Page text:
Freitag, 6. März 2009

Journalistic quality control (or rather: lack thereof)

I like the FT. All in all, I think they are doing a good job.

Having said that, sometimes there are articles that make you wonder: Do they have no quality control whatsoever?

Today's FTD had a special section devoted to real estate". One particular article caught my attention:

The writer started off by saying that China's economy is barely touched by the global crisis and will grow by 8.5 % in 2009.

Never mind that even the Chinese government is only targetting 8.0 %, that nobody believes that official forecast, and that another FT article published that same day shows a table with an estimated GDP growth of roughly 6 %. That's just statistics, and a somewhat higher or somewhat lower projection doesn't really matter.

But then it gets bizarre:

The writer argues that China's high GDP growth is bad news for China's real estate market.

Why does he think so?

Well, the argument goes like this: High GDP growth has led to high wage growth. Therefore, companies are abandoning China in droves, and shifting production to cheaper countries. Therefore, offices and factories all over China are now idle and empty.

In other words: Because China's GDP is growing fast, it needs fewer offices and factories.

Yeah, right.

But at least the article ends on a positive note:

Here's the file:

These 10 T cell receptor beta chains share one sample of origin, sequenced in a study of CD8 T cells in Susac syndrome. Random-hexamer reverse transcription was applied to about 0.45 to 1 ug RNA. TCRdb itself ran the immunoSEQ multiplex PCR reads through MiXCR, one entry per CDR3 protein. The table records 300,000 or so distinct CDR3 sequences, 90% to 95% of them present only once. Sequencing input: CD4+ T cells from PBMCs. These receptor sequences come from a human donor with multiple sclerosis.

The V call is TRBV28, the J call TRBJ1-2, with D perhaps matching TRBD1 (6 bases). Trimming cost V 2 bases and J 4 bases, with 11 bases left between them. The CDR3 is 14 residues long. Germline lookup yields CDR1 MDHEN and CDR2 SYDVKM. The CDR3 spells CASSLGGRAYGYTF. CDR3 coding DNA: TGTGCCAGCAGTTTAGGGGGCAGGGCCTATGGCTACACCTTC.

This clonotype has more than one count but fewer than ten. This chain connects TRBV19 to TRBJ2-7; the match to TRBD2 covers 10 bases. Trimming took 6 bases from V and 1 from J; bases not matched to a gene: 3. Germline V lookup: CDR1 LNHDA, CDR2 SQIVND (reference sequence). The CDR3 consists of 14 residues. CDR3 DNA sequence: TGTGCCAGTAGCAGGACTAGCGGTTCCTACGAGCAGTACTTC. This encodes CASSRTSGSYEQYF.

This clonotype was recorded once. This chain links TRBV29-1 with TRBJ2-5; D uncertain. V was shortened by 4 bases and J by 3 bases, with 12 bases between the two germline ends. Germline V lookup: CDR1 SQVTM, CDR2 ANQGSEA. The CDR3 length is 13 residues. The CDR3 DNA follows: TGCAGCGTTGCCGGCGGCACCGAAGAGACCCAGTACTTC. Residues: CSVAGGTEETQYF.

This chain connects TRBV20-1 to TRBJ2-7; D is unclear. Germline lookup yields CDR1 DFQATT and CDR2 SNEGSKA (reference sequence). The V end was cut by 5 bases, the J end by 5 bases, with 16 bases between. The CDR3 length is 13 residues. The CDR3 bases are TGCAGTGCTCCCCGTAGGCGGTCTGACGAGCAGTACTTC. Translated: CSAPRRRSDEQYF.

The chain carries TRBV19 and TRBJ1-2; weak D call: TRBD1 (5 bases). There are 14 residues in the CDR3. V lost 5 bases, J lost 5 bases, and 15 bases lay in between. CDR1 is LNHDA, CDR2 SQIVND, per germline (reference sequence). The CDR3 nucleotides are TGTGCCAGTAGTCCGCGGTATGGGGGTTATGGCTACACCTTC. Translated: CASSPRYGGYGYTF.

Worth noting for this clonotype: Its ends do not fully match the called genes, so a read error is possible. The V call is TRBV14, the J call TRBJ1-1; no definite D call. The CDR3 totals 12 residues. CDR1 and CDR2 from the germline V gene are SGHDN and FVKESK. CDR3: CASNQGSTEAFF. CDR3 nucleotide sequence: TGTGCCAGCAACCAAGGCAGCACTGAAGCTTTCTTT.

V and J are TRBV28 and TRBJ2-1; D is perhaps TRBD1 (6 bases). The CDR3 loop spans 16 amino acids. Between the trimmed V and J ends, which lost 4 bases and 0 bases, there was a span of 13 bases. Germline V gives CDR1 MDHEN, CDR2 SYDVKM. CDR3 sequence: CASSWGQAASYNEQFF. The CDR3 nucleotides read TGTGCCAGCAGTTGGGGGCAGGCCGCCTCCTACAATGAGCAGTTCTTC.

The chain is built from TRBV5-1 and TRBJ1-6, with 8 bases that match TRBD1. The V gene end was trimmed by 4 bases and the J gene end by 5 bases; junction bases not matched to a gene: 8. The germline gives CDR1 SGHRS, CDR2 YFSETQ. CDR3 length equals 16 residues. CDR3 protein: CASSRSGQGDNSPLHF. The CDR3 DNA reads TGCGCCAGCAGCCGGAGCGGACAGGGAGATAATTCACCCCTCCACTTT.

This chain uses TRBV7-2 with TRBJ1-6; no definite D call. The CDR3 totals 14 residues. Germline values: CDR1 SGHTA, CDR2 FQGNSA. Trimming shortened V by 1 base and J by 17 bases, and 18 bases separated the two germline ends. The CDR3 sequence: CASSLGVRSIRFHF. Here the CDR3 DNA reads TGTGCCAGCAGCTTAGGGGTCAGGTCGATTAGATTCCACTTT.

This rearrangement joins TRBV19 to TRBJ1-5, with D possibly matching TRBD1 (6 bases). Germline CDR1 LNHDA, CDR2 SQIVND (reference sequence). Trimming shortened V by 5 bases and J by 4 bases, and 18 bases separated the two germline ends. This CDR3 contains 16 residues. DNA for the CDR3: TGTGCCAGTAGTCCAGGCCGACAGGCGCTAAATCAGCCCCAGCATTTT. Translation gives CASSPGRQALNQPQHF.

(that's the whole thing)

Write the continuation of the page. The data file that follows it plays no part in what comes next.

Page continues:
Because China will keep growing, it needs to build additional "several billion square meters of office-space" during the next 30 years.

(I could ask why China's fast growth suddenly does lead to more demand for offices, as opposed to less demand, as argued by the same author a few lines further up, but let's not go there...)

Let's see:

China has a working-age population of 700 m, which is projected to be slightly lower 30 years from now than it is at the moment (one-child policy, remember?).

Assuming 10 m2 office-space per worker (pretty generously-sized for a cubicle), and interpreting "several billion" to be on the low end, i.e. 3 billion, we arrive at 300 m office workers.

Not total number of office-workers. Additional office-workers on top of today's number of office-workers.

Considering that China already has its fair share of office workers, the implication would be that considerably more than half of all working-age Chinese will have their personal 10 m2 of floor-space in an office building.

Which might lead to the question: Who will work in factories, teach in schools, make up hotel rooms, grow rice, drive cabs, serve meals, cut hair, fly planes, etc.?

(OK, I suppose we don't need to list the factory workers, because we were told earlier on that all factory jobs are already in the process of being moved to lower-cost countries...)

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